Thousands of students and others poured through the streets Wednesday night, screaming, chanting and even overturning a television satellite truck in response to the news that Paterno had been dismissed for his role in the Jerry Sandusky scandal. At least two people went to the hospital in the riot. Police have vowed more arrests.
Bradley said Penn State provost Rod Erickson called him around 9:45 p.m. Wednesday asking him if he wanted the job. Bradley said he accepted and phoned Paterno about an hour later, though he declined to reveal details of that conversation.
Bradley said he had no reservations about accepting the job and pledged there would be no slackening of expectations for the team, which plays Nebraska on Saturday.
He also said assistant Mike McQueary would be coaching the game but it had not been determined whether he will be on the sidelines.
McQueary, who coaches the wide receivers, has come under increasing fire for his role in the scandal. As a graduate assistant nine years ago, he discovered Sandusky having sex with a 10-year-old boy in a team shower and told Paterno, but not police.
Bradley would not discuss his own testimony for the investigating grand jury, which charged Sandusky with sexually abusing minors.
Athletic Director Tim Curley and Senior Vice President for Business and Finance Gary Schultz were also caught up in the scandal, charged with perjury and with failing to report alleged child abuse.
Paterno has not been charged with wrongdoing and met his legal obligation by reporting the allegation against Sandusky to Curley a decade ago. But many viewed him — and school president Graham Spanier — as morally culpable for failing to take further action.
Spanier, who outraged many by expressing 'unconditional support" for Curley and Schultz, stepped down Wednesday, ending a 15-year stint at the helm at one of the nation's largest universities.
For Matt Molinari, a junior from Nesquehoning, the eruption of anger after Paterno's dismissal was more a expression of confusion than anger.
Yes, he said, a few people tore down light posts and smashed car windows, but most went downtown just to be there, to try and understand the gut-punch the board delivered with little fanfare to their beloved JoePa.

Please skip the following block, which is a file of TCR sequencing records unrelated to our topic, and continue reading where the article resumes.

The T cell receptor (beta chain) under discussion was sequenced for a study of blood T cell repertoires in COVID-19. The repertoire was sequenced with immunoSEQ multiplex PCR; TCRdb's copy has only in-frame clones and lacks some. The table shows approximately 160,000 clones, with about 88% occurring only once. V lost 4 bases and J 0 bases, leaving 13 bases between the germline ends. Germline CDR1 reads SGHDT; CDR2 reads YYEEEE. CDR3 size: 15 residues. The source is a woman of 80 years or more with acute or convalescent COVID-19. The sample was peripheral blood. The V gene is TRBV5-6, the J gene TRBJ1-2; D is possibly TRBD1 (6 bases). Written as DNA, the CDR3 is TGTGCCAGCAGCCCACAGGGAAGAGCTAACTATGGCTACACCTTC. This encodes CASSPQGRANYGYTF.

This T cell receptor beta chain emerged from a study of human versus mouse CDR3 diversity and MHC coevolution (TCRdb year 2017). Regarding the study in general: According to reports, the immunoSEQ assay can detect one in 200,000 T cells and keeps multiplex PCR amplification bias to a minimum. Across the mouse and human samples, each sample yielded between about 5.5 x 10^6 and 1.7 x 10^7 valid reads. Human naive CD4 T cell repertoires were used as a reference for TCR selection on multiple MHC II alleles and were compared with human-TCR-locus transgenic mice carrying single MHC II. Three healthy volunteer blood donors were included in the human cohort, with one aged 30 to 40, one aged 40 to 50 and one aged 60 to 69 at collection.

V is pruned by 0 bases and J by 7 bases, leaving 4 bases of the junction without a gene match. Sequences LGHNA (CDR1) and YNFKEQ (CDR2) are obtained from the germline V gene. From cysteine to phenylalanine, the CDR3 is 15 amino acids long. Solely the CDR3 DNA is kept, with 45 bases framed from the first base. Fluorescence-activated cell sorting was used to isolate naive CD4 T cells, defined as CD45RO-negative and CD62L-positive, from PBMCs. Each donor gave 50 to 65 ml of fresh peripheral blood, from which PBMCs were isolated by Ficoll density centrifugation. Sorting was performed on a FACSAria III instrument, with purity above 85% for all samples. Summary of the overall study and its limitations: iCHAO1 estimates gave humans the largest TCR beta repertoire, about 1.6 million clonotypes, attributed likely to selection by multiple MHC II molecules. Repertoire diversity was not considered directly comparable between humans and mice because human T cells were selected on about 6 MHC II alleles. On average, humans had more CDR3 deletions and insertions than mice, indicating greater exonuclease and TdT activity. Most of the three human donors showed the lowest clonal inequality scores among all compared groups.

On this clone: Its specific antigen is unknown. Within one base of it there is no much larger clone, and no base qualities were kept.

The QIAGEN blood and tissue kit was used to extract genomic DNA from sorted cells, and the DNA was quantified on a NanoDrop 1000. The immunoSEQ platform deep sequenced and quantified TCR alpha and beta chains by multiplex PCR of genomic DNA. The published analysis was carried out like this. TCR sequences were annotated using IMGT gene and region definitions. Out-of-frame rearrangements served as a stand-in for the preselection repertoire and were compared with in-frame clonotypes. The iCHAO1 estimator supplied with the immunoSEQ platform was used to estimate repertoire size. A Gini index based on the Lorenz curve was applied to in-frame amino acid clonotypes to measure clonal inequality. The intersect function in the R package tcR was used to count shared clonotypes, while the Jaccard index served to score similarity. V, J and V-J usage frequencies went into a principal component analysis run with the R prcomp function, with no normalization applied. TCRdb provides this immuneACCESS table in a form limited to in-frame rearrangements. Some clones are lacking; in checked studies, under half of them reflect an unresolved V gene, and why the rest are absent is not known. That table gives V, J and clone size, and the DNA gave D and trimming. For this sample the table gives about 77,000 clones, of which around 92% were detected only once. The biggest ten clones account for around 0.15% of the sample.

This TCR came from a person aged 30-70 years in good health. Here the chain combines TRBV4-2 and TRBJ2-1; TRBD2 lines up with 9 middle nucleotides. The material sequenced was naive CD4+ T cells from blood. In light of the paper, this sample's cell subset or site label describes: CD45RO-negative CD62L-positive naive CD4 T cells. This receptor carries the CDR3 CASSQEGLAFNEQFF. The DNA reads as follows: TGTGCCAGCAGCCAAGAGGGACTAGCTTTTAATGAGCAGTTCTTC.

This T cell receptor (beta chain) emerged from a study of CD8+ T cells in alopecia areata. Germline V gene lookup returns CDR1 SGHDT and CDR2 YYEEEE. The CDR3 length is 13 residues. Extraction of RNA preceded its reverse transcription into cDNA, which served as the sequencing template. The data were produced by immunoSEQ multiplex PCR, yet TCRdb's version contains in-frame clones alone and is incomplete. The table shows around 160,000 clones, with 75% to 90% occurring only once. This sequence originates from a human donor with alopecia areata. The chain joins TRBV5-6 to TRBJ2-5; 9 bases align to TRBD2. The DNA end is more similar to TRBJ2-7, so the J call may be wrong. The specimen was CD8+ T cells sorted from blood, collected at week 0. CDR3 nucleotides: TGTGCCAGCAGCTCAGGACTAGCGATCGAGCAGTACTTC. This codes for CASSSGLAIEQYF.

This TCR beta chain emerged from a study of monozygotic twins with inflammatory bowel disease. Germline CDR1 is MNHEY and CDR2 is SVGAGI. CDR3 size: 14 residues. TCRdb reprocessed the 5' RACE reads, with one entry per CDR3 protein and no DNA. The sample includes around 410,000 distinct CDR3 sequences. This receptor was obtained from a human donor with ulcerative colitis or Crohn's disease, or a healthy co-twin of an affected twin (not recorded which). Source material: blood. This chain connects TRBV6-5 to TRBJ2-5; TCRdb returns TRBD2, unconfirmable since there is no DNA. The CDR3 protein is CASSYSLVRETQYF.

For many, Paterno's culpability in the Sandusky affair — the ex-assistant coach is charged with serial molestation of young boys — remains a gray issue in a campus desperately seeking sharp moral distinctions.
"A lot of people didn't go out to riot – they're trying to figure out how they feel about the situation," Molinari said. "I think there's a lot of stuff we don't know."
All the same: "I really wish I could have seen him in his last game," he said.
For people who never attended Penn State — or any school with a similar culture of big football and big personalities — the depth of anguish on campus and among alumni may be hard to understand.
But there is an almost religious quality to the shared experience of Happy Valley, where people at the end of youth and on the verge of adulthood have converged on Beaver Stadium every autumn to savor the unchanging tableaux of Paterno, ever more grandfatherly with the turning of the years, patrolling the sidelines.
Tom Flad of Bethlehem Township, a 1974 graduate, so cherished his Penn State days that he and his wife last year donated $4 million to Penn State. Half went to the Italian language and literature program, $1 million went to a director's fund in the Paterno Liberal Arts Undergraduate Fellows Program, and $1 million was divided between the university's football and rugby teams.
"Penn State, where I acquired those tools necessary for adulthood, where my system of values, attitudes, and beliefs took shape, and where I spent 7 years of my youth in study, was a natural for where I wanted to leave my legacy, show my support, and pay appreciation to that institution that was so responsible for all I had become in life," he wrote in an e-mail.
But to Flad, raised by a second-generation Italian mother and a Sicilian grandmother, there was something more — Joe Paterno. Flad began college in Paterno's second year as head coach and developed an immediate and abiding respect for the man who said academics and character could coexist with athletic prowess.
And now? Flad said Paterno deserved a more dignified exit than the late phone call he received. He still considers the coach a man of honor and integrity. But the whole of the affair has left him stunned.
"The words shocked, disgusted, angered, hurt, appalled, disillusioned, repulsed, etc., etc., just don't totally capture the gamut of emotions these past few days have elicited," he wrote. "It made me cry. It made me tremble with sickened disgust and anger."